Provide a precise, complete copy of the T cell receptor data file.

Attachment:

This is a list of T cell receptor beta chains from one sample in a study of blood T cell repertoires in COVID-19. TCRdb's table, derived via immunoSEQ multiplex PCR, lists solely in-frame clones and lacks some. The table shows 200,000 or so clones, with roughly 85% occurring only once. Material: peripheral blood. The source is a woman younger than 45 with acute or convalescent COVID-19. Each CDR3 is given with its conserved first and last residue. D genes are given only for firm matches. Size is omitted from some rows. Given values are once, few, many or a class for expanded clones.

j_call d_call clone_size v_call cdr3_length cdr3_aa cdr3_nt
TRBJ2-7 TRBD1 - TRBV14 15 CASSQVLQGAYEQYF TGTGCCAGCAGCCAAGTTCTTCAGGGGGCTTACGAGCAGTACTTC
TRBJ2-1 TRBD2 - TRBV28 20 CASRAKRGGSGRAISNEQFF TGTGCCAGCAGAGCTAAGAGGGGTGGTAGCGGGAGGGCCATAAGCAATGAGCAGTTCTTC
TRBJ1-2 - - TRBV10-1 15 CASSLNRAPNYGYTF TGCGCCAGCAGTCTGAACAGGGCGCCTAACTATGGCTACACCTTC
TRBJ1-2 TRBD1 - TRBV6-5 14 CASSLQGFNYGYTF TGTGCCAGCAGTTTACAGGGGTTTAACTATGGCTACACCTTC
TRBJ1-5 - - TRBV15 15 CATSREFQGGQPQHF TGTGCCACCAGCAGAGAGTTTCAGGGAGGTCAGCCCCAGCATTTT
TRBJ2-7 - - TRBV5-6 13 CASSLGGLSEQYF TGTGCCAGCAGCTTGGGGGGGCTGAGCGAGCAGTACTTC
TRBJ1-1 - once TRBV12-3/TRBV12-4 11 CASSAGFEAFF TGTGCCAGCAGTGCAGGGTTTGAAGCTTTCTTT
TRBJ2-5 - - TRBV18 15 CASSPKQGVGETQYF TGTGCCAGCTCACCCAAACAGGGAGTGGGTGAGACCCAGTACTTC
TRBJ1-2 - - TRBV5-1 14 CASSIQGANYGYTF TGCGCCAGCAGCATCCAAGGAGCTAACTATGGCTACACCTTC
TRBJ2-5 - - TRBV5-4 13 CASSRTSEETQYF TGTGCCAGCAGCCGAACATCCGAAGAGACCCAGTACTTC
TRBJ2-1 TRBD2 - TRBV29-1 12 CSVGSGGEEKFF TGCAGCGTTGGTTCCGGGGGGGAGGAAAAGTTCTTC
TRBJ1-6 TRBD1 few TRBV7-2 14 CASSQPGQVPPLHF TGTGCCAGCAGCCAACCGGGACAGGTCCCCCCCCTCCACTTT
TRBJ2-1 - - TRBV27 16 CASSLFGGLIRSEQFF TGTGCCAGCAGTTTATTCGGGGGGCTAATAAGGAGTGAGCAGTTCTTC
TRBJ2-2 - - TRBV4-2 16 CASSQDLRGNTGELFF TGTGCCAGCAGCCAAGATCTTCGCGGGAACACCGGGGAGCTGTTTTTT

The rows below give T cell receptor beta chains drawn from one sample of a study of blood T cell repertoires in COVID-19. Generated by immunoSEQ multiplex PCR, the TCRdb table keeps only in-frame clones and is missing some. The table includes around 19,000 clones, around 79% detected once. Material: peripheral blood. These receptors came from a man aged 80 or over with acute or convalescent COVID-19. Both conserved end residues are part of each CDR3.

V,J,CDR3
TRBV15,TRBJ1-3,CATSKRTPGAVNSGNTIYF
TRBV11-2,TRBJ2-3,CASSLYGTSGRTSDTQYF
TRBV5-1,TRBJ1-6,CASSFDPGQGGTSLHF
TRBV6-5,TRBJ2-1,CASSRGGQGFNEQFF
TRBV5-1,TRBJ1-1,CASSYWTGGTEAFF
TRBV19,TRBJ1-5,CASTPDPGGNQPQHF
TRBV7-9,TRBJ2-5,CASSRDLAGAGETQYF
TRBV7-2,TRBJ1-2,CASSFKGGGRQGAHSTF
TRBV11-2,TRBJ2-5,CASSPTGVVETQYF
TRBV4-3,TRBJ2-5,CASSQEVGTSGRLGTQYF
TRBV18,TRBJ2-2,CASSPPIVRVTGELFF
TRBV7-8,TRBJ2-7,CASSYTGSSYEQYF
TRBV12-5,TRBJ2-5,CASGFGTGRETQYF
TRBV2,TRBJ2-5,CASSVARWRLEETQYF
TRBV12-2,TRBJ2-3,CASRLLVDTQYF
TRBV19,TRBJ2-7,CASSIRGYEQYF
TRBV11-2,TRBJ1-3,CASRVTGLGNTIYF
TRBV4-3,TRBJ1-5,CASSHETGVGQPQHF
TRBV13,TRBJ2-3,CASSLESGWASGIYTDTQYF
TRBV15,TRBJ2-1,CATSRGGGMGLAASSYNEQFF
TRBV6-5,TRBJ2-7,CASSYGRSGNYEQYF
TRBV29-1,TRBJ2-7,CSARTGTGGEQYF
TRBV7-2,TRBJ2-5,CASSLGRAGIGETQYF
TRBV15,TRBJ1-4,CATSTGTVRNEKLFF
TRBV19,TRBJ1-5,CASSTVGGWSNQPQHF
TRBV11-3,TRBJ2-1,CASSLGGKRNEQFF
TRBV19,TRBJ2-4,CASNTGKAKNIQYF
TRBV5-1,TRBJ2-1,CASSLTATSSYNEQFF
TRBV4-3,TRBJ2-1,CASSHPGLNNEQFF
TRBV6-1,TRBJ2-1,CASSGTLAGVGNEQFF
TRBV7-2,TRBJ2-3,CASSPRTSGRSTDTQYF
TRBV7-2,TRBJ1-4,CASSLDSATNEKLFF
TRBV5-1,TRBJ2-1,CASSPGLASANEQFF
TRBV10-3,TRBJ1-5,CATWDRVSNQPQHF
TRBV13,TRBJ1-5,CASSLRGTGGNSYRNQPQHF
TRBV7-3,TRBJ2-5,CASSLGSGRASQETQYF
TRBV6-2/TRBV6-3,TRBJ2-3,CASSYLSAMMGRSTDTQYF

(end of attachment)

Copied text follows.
This is a list of T cell receptor beta chains from one sample in a study of blood T cell repertoires in COVID-19. TCRdb's table, derived via immunoSEQ multiplex PCR, lists solely in-frame clones and lacks some. The table shows 200,000 or so clones, with roughly 85% occurring only once. Material: peripheral blood. The source is a woman younger than 45 with acute or convalescent COVID-19. Each CDR3 is given with its conserved first and last residue. D genes are given only for firm matches. Size is omitted from some rows. Given values are once, few, many or a class for expanded clones.

j_call d_call clone_size v_call cdr3_length cdr3_aa cdr3_nt
TRBJ2-7 TRBD1 - TRBV14 15 CASSQVLQGAYEQYF TGTGCCAGCAGCCAAGTTCTTCAGGGGGCTTACGAGCAGTACTTC
TRBJ2-1 TRBD2 - TRBV28 20 CASRAKRGGSGRAISNEQFF TGTGCCAGCAGAGCTAAGAGGGGTGGTAGCGGGAGGGCCATAAGCAATGAGCAGTTCTTC
TRBJ1-2 - - TRBV10-1 15 CASSLNRAPNYGYTF TGCGCCAGCAGTCTGAACAGGGCGCCTAACTATGGCTACACCTTC
TRBJ1-2 TRBD1 - TRBV6-5 14 CASSLQGFNYGYTF TGTGCCAGCAGTTTACAGGGGTTTAACTATGGCTACACCTTC
TRBJ1-5 - - TRBV15 15 CATSREFQGGQPQHF TGTGCCACCAGCAGAGAGTTTCAGGGAGGTCAGCCCCAGCATTTT
TRBJ2-7 - - TRBV5-6 13 CASSLGGLSEQYF TGTGCCAGCAGCTTGGGGGGGCTGAGCGAGCAGTACTTC
TRBJ1-1 - once TRBV12-3/TRBV12-4 11 CASSAGFEAFF TGTGCCAGCAGTGCAGGGTTTGAAGCTTTCTTT
TRBJ2-5 - - TRBV18 15 CASSPKQGVGETQYF TGTGCCAGCTCACCCAAACAGGGAGTGGGTGAGACCCAGTACTTC
TRBJ1-2 - - TRBV5-1 14 CASSIQGANYGYTF TGCGCCAGCAGCATCCAAGGAGCTAACTATGGCTACACCTTC
TRBJ2-5 - - TRBV5-4 13 CASSRTSEETQYF TGTGCCAGCAGCCGAACATCCGAAGAGACCCAGTACTTC
TRBJ2-1 TRBD2 - TRBV29-1 12 CSVGSGGEEKFF TGCAGCGTTGGTTCCGGGGGGGAGGAAAAGTTCTTC
TRBJ1-6 TRBD1 few TRBV7-2 14 CASSQPGQVPPLHF TGTGCCAGCAGCCAACCGGGACAGGTCCCCCCCCTCCACTTT
TRBJ2-1 - - TRBV27 16 CASSLFGGLIRSEQFF TGTGCCAGCAGTTTATTCGGGGGGCTAATAAGGAGTGAGCAGTTCTTC
TRBJ2-2 - - TRBV4-2 16 CASSQDLRGNTGELFF TGTGCCAGCAGCCAAGATCTTCGCGGGAACACCGGGGAGCTGTTTTTT

The rows below give T cell receptor beta chains drawn from one sample of a study of blood T cell repertoires in COVID-19. Generated by immunoSEQ multiplex PCR, the TCRdb table keeps only in-frame clones and is missing some. The table includes around 19,000 clones, around 79% detected once. Material: peripheral blood. These receptors came from a man aged 80 or over with acute or convalescent COVID-19. Both conserved end residues are part of each CDR3.

V,J,CDR3
TRBV15,TRBJ1-3,CATSKRTPGAVNSGNTIYF
TRBV11-2,TRBJ2-3,CASSLYGTSGRTSDTQYF
TRBV5-1,TRBJ1-6,CASSFDPGQGGTSLHF
TRBV6-5,TRBJ2-1,CASSRGGQGFNEQFF
TRBV5-1,TRBJ1-1,CASSYWTGGTEAFF
TRBV19,TRBJ1-5,CASTPDPGGNQPQHF
TRBV7-9,TRBJ2-5,CASSRDLAGAGETQYF
TRBV7-2,TRBJ1-2,CASSFKGGGRQGAHSTF
TRBV11-2,TRBJ2-5,CASSPTGVVETQYF
TRBV4-3,TRBJ2-5,CASSQEVGTSGRLGTQYF
TRBV18,TRBJ2-2,CASSPPIVRVTGELFF
TRBV7-8,TRBJ2-7,CASSYTGSSYEQYF
TRBV12-5,TRBJ2-5,CASGFGTGRETQYF
TRBV2,TRBJ2-5,CASSVARWRLEETQYF
TRBV12-2,TRBJ2-3,CASRLLVDTQYF
TRBV19,TRBJ2-7,CASSIRGYEQYF
TRBV11-2,TRBJ1-3,CASRVTGLGNTIYF
TRBV4-3,TRBJ1-5,CASSHETGVGQPQHF
TRBV13,TRBJ2-3,CASSLESGWASGIYTDTQYF
TRBV15,TRBJ2-1,CATSRGGGMGLAASSYNEQFF
TRBV6-5,TRBJ2-7,CASSYGRSGNYEQYF
TRBV29-1,TRBJ2-7,CSARTGTGGEQYF
TRBV7-2,TRBJ2-5,CASSLGRAGIGETQYF
TRBV15,TRBJ1-4,CATSTGTVRNEKLFF
TRBV19,TRBJ1-5,CASSTVGGWSNQPQHF
TRBV11-3,TRBJ2-1,CASSLGGKRNEQFF
TRBV19,TRBJ2-4,CASNTGKAKNIQYF
TRBV5-1,TRBJ2-1,CASSLTATSSYNEQFF
TRBV4-3,TRBJ2-1,CASSHPGLNNEQFF
TRBV6-1,TRBJ2-1,CASSGTLAGVGNEQFF
TRBV7-2,TRBJ2-3,CASSPRTSGRSTDTQYF
TRBV7-2,TRBJ1-4,CASSLDSATNEKLFF
TRBV5-1,TRBJ2-1,CASSPGLASANEQFF
TRBV10-3,TRBJ1-5,CATWDRVSNQPQHF
TRBV13,TRBJ1-5,CASSLRGTGGNSYRNQPQHF
TRBV7-3,TRBJ2-5,CASSLGSGRASQETQYF
TRBV6-2/TRBV6-3,TRBJ2-3,CASSYLSAMMGRSTDTQYF